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Title: Questioning and answering strategies in Malaysian criminal proceedings : a corpus-based forensic discourse analysis
Author: Ahmad Sani, Nurshafawati Binti
ISNI:       0000 0004 7964 457X
Awarding Body: University of Leeds
Current Institution: University of Leeds
Date of Award: 2019
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Courtroom discourse is widely studied (Matoesian, 1993; Cotterill, 2003; Heffer, 2005; Shuy, 2006; Eades, 2008) in the forensic linguistics and law and language fields. This investigation extends existing research on courtroom questioning in a new setting, that is, Malaysia's adversarial criminal courts. While Malaysia has a hybrid trial system, which is based on the Anglo-American system due to British colonialism, in 1995 it moved to a non-jury system with judges giving verdicts, providing an opportunity to examine continuing effects of a post-colonial context for lawyers' discourse. This study examines courtroom questioning strategies used to convince the judge(s) to accept lawyers' versions of events and also the power of answers to resists barristers' power and control. A corpus-based forensic discourse analysis approach is used to investigate a pilot corpus (the Shipman trial) and then to investigate 16 criminal cases. These feature Bahasa Malaysia, Malaysian English and mixed codes, constituting a small, specialised Malaysian criminal trial corpus, the MAYCRIM corpus, collected from the Sessions and High Courts of Malaysia. The corpus-based analysis reveals interesting patterns of lawyer questioning and witness resistance. Probing questions, that is wh-questions and indirect can you questions paired with material and verbal 'process types' (Halliday, 1985; Halliday and Matthiessen, 2004) maximise witnesses' productivity, while challenge questions, such as SAY-questions and invariant tag questions, coerce through personalisation and quoting strategies that face-threaten witnesses in cross-examination. Despite lacking polarity, invariant tag questions with do you agree, correct/betul, agree/setuju, particle tak/not, and do you know have the same potential to perform control and power as canonical tag questions. In response, witnesses demonstrate resistance via disagreement, correction, evasion and challenge, demonstrating that witnesses are able to overcome the power asymmetry that is particularly pronounced in cross-examination, though not without costs. A continuum of witnesses' resistance is suggested for legal practitioners to understand how their questions affect witnesses and at the same time help to prepare their witnesses for courtroom examination. This study makes three original contributions to theory, methodology and practice: 1) to enhance the field of courtroom questioning and pragmatics 2) to propose a range of corpus search terms that are useful for investigating courtroom questioning and 3) with implications for legal practitioners in general, and for Malaysian legal counsels in particular, and where the findings can be a point of reference for legal counsels and legal educators.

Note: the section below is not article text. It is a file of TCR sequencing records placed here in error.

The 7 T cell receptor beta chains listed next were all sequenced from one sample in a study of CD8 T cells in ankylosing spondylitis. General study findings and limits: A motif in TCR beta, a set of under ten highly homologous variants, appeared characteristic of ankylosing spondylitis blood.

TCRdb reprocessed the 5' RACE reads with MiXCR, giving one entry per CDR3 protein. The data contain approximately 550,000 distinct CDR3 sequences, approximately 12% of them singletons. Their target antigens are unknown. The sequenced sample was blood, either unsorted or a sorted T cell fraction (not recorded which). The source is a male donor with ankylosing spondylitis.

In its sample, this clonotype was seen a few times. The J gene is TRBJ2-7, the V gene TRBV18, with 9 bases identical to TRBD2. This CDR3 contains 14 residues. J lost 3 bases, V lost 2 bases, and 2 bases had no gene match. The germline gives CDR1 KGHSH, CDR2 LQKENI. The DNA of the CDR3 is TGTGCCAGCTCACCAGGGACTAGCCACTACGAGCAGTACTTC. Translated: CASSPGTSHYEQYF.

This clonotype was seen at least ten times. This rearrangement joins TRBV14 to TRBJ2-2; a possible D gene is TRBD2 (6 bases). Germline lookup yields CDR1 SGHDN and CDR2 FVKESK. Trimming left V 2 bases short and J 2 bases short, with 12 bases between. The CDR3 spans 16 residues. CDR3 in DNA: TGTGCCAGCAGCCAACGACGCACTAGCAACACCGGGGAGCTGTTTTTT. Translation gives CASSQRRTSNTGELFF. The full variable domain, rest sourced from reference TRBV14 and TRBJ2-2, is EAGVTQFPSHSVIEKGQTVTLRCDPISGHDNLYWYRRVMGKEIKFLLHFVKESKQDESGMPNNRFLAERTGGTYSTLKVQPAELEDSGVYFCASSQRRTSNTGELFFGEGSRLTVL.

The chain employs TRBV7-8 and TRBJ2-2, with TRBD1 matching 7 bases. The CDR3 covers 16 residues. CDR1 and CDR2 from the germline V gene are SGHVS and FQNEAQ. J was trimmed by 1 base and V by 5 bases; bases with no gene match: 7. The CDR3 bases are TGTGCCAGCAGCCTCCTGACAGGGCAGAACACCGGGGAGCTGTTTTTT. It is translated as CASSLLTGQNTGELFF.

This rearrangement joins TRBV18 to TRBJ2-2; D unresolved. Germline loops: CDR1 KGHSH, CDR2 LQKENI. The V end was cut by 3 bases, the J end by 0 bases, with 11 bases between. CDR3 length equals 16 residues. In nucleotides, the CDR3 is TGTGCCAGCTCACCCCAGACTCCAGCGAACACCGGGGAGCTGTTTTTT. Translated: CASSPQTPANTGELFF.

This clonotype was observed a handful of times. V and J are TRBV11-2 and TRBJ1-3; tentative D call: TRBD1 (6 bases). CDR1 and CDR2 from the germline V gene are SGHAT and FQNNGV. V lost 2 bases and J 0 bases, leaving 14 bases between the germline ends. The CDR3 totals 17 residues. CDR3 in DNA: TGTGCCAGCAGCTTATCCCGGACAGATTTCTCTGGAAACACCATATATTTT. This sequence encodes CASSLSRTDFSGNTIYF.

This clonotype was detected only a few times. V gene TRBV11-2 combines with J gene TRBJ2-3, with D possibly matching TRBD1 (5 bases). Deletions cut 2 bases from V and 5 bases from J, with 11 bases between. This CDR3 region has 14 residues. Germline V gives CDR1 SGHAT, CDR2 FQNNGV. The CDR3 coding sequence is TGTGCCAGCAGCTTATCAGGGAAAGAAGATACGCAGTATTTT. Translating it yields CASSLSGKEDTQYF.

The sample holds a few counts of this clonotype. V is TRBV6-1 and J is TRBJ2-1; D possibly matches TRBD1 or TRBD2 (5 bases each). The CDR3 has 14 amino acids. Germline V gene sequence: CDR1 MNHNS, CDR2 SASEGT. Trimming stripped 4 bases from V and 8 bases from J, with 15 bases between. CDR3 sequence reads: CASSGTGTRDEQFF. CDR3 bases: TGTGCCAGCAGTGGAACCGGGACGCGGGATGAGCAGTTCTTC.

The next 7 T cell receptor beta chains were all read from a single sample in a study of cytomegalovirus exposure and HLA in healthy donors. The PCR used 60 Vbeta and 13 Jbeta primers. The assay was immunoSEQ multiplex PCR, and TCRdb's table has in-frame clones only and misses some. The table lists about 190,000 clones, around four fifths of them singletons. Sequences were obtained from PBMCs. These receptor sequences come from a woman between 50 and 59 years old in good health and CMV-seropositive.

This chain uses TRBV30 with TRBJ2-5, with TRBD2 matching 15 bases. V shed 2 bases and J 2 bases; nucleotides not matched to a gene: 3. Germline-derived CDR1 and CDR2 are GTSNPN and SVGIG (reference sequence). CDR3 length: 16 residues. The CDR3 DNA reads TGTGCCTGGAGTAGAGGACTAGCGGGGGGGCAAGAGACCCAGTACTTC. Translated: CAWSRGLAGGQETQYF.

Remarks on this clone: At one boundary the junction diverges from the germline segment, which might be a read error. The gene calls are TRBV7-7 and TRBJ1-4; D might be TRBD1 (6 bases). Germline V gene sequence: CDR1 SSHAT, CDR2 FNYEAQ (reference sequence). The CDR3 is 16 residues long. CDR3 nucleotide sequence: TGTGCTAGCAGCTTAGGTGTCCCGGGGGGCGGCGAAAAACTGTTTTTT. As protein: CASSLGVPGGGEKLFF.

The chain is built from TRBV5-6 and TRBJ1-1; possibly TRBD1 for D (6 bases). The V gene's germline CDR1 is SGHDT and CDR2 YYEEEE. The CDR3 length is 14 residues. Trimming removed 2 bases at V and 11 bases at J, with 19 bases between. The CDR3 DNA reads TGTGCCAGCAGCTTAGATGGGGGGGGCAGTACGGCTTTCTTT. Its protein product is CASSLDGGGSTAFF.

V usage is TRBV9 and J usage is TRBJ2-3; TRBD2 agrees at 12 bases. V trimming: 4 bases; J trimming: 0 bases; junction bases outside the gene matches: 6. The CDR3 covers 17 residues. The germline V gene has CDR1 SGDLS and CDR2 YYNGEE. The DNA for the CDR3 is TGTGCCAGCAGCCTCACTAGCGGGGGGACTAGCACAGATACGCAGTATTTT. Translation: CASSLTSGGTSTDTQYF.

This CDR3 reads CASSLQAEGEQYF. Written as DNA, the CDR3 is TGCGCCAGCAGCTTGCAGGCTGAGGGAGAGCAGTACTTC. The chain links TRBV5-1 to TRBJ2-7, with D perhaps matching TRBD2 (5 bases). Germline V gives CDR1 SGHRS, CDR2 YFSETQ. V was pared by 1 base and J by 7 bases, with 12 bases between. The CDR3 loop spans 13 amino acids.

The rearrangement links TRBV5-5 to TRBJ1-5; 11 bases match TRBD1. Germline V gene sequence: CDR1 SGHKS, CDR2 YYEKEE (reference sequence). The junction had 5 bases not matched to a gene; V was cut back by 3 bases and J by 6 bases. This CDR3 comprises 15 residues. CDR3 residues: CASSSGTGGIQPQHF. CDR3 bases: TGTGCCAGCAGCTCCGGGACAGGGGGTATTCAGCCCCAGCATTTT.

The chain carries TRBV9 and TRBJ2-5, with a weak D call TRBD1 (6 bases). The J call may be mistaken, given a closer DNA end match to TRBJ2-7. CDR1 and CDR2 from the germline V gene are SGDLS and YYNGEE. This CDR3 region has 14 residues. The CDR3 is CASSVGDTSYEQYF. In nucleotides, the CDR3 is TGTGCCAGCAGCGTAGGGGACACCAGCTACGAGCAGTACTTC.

Supervisor: Johnson, Alison Sponsor: Not available
Qualification Name: Thesis (Ph.D.) Qualification Level: Doctoral
EThOS ID:  DOI: Not available